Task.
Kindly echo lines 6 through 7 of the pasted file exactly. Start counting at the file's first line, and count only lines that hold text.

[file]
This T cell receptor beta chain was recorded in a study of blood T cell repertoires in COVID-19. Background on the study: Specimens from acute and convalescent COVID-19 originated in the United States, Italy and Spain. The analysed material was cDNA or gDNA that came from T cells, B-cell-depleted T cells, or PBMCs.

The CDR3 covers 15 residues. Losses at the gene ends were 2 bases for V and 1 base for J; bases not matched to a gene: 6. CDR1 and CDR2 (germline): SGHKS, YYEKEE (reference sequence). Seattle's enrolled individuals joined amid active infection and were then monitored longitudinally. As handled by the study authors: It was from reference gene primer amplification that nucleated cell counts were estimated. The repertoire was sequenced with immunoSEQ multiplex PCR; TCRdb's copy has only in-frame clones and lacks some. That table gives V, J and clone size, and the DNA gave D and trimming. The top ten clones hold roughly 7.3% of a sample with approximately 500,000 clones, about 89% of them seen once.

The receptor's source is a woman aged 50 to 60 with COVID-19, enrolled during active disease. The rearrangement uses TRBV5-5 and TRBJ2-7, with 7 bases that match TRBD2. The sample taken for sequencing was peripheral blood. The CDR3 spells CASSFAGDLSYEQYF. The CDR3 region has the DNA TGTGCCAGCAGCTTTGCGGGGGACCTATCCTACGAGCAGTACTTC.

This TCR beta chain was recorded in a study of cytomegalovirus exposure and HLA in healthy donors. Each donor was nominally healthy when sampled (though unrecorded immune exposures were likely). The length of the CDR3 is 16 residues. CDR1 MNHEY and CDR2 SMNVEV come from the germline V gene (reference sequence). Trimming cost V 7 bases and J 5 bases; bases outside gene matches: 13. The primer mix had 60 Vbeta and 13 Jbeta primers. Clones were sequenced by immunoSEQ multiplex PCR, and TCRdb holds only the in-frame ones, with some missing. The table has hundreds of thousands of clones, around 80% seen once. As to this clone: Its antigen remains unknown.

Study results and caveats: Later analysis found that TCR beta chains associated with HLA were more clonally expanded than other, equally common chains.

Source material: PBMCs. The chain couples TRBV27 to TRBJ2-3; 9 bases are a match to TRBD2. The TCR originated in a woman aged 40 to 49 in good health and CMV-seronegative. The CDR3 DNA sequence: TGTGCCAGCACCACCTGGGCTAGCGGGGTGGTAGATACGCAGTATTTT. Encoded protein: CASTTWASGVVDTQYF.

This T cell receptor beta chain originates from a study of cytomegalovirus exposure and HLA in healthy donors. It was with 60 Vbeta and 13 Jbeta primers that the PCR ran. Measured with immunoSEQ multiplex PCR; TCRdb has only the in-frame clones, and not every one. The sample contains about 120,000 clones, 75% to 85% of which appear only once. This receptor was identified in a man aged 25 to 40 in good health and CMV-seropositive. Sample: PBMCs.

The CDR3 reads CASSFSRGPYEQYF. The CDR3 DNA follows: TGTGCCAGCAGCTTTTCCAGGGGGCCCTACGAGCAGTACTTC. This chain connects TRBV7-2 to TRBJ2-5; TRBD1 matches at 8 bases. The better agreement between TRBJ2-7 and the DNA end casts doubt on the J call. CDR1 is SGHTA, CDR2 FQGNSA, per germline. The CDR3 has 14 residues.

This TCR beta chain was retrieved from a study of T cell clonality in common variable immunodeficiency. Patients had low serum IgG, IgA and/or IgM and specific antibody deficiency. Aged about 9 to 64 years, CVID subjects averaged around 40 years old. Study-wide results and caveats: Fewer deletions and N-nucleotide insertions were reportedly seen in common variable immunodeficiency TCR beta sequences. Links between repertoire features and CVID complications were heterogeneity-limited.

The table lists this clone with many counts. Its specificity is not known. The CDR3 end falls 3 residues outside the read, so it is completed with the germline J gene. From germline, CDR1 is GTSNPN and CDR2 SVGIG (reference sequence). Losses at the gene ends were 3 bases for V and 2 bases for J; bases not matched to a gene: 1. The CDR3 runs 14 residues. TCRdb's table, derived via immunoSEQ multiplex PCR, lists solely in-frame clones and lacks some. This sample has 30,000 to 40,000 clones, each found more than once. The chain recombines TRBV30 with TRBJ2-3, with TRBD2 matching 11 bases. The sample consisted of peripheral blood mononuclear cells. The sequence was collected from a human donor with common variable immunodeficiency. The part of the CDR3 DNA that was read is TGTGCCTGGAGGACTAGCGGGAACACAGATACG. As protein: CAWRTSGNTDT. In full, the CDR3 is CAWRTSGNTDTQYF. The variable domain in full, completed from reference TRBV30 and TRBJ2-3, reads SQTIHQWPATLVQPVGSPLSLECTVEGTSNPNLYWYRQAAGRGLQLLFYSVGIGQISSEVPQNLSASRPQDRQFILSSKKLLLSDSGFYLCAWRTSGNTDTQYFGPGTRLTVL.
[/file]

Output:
Source material: PBMCs. The chain couples TRBV27 to TRBJ2-3; 9 bases are a match to TRBD2. The TCR originated in a woman aged 40 to 49 in good health and CMV-seronegative. The CDR3 DNA sequence: TGTGCCAGCACCACCTGGGCTAGCGGGGTGGTAGATACGCAGTATTTT. Encoded protein: CASTTWASGVVDTQYF.

This T cell receptor beta chain originates from a study of cytomegalovirus exposure and HLA in healthy donors. It was with 60 Vbeta and 13 Jbeta primers that the PCR ran. Measured with immunoSEQ multiplex PCR; TCRdb has only the in-frame clones, and not every one. The sample contains about 120,000 clones, 75% to 85% of which appear only once. This receptor was identified in a man aged 25 to 40 in good health and CMV-seropositive. Sample: PBMCs.